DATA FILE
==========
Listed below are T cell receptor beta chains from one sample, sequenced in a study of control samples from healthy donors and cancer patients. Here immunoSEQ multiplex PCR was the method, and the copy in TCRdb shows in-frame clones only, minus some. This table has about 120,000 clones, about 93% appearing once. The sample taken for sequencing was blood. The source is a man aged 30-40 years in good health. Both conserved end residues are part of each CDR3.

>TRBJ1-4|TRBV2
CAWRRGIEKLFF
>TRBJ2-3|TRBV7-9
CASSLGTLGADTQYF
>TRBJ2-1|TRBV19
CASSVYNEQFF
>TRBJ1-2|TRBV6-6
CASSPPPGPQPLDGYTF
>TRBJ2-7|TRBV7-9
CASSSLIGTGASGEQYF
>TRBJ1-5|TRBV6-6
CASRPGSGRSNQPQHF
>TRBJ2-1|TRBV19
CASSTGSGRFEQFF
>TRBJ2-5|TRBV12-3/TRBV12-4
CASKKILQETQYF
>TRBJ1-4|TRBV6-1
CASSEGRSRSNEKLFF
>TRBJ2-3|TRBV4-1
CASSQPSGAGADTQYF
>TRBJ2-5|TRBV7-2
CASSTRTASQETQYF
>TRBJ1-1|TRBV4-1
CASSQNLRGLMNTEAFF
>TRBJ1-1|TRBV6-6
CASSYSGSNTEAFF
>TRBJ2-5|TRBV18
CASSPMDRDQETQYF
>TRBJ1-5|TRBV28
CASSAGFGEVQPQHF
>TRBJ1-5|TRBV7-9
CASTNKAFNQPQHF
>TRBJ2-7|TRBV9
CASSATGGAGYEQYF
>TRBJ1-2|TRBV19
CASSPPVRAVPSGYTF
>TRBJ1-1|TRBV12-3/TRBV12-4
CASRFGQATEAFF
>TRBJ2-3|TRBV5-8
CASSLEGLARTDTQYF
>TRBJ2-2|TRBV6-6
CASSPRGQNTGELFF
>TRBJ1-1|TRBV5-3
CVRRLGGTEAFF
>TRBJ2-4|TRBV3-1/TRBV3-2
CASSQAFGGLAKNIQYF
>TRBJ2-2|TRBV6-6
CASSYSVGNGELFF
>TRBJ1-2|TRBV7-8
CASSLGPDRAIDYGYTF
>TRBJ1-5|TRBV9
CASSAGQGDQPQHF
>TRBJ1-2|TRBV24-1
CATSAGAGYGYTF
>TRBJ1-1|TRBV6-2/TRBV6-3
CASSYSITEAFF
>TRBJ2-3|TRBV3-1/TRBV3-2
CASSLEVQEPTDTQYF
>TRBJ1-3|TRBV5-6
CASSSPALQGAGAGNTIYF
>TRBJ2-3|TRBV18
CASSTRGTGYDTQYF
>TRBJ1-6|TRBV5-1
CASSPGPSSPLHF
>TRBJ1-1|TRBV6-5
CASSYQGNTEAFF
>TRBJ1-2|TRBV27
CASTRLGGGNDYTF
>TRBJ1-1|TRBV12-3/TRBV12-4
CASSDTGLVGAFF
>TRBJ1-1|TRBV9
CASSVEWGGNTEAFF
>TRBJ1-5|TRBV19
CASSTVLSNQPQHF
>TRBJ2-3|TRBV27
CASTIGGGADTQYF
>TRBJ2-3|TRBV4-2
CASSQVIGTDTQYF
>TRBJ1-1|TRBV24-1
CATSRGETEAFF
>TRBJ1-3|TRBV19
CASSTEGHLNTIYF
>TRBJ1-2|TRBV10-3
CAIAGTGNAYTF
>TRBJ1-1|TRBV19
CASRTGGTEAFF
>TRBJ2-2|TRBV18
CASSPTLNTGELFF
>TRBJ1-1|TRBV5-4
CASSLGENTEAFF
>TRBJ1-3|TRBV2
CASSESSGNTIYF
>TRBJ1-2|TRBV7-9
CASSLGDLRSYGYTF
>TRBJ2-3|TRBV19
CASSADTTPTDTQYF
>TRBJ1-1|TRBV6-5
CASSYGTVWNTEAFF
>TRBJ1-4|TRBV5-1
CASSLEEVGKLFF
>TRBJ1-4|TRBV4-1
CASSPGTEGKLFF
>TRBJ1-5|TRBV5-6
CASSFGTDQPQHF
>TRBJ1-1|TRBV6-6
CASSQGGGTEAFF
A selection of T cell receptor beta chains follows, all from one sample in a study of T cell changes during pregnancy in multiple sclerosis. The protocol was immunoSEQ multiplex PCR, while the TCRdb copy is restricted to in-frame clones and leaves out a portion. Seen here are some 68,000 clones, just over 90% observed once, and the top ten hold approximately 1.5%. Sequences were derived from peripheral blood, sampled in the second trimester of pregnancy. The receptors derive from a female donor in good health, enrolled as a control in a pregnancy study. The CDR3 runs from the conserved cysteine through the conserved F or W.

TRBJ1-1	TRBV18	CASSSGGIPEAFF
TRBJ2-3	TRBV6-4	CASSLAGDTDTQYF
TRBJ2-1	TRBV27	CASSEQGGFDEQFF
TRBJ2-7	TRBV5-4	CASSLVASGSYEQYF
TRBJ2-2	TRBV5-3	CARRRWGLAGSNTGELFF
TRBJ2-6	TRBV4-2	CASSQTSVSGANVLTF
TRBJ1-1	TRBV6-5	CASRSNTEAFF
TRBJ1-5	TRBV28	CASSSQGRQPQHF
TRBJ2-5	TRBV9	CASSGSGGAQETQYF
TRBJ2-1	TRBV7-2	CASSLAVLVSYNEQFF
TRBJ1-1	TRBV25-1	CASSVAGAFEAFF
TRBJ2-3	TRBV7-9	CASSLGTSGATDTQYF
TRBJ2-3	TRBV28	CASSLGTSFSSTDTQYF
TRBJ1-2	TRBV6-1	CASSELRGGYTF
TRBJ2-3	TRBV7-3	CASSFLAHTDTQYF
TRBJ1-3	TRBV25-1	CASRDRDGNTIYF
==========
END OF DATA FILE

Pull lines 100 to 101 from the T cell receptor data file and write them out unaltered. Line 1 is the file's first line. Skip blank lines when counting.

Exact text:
>TRBJ1-4|TRBV5-1
CASSLEEVGKLFF